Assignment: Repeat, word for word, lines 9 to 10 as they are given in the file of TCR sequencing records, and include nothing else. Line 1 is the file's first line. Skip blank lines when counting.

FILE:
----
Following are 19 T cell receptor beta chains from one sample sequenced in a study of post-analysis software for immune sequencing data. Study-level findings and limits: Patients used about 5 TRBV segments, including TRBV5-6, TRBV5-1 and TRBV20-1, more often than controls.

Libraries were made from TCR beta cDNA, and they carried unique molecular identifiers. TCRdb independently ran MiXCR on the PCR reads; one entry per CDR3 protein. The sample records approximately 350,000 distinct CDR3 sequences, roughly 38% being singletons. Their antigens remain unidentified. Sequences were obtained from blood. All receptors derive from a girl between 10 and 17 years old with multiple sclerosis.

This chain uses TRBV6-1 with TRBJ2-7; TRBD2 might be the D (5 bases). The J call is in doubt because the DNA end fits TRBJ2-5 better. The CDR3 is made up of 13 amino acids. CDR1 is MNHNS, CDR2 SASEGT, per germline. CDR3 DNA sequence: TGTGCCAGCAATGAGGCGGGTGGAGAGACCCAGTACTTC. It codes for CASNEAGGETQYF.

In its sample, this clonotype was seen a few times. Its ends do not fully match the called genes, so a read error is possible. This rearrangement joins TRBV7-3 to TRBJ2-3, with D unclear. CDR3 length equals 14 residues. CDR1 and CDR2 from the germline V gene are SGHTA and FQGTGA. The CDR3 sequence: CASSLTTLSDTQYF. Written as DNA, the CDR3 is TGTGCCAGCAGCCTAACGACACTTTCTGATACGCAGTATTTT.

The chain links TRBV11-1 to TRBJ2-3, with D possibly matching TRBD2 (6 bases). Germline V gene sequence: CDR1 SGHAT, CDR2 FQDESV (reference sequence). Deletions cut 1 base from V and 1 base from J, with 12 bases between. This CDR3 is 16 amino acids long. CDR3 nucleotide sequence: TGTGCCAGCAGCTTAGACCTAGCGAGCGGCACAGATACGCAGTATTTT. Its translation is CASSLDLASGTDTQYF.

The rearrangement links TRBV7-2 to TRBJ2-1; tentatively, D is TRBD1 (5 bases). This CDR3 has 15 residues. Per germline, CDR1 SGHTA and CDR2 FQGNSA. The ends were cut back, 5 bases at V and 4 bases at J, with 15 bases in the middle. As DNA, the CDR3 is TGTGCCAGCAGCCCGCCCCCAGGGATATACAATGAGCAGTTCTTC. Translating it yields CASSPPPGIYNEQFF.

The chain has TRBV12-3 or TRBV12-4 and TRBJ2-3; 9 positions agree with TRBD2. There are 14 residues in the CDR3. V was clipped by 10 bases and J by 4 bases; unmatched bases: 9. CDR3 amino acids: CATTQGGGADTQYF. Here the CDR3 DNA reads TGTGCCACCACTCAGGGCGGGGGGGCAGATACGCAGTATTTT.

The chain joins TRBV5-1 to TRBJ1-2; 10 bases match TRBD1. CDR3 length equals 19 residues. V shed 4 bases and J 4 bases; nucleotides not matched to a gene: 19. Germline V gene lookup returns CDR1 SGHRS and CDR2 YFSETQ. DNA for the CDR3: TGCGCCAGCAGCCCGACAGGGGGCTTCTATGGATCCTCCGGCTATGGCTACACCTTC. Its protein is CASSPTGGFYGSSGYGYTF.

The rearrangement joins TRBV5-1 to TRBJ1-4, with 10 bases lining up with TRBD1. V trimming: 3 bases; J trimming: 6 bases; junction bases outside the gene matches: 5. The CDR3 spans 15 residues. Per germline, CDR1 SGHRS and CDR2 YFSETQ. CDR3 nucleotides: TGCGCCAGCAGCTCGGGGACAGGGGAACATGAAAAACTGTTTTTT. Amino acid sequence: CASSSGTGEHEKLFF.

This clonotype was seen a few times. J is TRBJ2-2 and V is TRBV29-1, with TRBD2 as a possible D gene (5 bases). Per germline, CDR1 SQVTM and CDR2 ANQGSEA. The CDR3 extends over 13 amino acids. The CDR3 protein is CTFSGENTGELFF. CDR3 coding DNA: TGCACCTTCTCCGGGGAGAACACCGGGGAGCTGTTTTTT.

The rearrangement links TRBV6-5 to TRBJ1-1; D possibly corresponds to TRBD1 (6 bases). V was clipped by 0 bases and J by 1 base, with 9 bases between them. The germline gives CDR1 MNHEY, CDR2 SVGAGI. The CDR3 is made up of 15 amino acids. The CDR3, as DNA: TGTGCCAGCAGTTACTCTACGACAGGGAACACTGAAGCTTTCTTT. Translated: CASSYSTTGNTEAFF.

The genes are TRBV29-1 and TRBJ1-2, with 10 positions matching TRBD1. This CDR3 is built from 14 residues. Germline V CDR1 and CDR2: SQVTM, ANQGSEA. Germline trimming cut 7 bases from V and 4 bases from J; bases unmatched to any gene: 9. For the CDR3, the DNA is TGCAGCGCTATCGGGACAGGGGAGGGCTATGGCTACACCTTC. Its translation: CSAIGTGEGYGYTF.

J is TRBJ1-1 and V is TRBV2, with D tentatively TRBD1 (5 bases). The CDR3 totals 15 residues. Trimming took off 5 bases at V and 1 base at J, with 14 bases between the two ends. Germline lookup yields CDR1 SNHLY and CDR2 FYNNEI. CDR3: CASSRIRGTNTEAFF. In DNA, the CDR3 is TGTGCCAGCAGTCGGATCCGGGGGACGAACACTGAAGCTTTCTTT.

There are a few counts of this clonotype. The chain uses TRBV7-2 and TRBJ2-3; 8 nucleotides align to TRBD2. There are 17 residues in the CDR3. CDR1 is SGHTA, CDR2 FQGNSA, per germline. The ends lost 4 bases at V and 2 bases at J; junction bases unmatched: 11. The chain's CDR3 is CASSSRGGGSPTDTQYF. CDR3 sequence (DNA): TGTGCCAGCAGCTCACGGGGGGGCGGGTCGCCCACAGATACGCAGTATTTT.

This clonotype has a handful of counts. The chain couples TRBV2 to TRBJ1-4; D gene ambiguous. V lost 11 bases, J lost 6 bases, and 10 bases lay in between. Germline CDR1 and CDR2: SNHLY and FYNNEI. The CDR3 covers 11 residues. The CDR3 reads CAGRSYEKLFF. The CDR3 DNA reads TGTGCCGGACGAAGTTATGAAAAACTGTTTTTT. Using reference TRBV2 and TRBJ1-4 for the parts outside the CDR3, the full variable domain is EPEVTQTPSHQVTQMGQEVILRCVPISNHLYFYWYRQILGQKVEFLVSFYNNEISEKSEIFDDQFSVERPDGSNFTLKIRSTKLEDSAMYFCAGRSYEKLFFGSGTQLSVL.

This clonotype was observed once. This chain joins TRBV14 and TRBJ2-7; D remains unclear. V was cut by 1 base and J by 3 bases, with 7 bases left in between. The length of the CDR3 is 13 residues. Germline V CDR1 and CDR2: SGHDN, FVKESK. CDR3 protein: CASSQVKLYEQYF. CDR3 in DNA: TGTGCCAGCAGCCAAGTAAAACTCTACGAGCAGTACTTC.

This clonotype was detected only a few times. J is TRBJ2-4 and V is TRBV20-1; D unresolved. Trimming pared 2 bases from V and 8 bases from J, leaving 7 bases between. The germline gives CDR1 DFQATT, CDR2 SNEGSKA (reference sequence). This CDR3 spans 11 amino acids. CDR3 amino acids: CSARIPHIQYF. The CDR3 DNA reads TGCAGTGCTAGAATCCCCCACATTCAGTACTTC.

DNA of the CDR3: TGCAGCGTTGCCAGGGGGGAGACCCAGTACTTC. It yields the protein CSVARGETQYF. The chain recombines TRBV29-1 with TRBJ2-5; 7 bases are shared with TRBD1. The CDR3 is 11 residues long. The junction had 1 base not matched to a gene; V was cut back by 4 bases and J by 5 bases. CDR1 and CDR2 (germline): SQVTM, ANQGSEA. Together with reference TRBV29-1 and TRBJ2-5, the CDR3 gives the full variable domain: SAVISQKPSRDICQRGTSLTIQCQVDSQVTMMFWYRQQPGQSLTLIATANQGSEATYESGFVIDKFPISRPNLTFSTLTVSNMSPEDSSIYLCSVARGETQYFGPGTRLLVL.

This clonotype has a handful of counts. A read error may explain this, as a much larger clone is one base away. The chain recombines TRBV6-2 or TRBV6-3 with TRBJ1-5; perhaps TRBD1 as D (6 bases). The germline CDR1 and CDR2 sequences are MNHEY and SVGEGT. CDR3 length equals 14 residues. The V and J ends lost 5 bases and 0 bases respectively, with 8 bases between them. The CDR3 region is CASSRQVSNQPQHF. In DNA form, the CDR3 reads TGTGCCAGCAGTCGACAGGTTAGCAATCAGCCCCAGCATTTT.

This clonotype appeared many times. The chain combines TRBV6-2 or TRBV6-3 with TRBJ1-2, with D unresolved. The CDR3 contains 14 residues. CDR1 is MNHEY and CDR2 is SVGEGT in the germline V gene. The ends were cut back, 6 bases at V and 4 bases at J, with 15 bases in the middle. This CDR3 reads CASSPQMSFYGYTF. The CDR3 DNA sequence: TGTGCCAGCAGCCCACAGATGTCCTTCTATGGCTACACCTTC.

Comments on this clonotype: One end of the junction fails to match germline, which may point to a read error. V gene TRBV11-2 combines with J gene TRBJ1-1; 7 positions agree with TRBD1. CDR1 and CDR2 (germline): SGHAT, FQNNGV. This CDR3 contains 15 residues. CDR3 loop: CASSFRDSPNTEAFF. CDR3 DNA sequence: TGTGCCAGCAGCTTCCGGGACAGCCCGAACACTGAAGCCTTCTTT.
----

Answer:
The rearrangement joins TRBV5-1 to TRBJ1-4, with 10 bases lining up with TRBD1. V trimming: 3 bases; J trimming: 6 bases; junction bases outside the gene matches: 5. The CDR3 spans 15 residues. Per germline, CDR1 SGHRS and CDR2 YFSETQ. CDR3 nucleotides: TGCGCCAGCAGCTCGGGGACAGGGGAACATGAAAAACTGTTTTTT. Amino acid sequence: CASSSGTGEHEKLFF.

This clonotype was seen a few times. J is TRBJ2-2 and V is TRBV29-1, with TRBD2 as a possible D gene (5 bases). Per germline, CDR1 SQVTM and CDR2 ANQGSEA. The CDR3 extends over 13 amino acids. The CDR3 protein is CTFSGENTGELFF. CDR3 coding DNA: TGCACCTTCTCCGGGGAGAACACCGGGGAGCTGTTTTTT.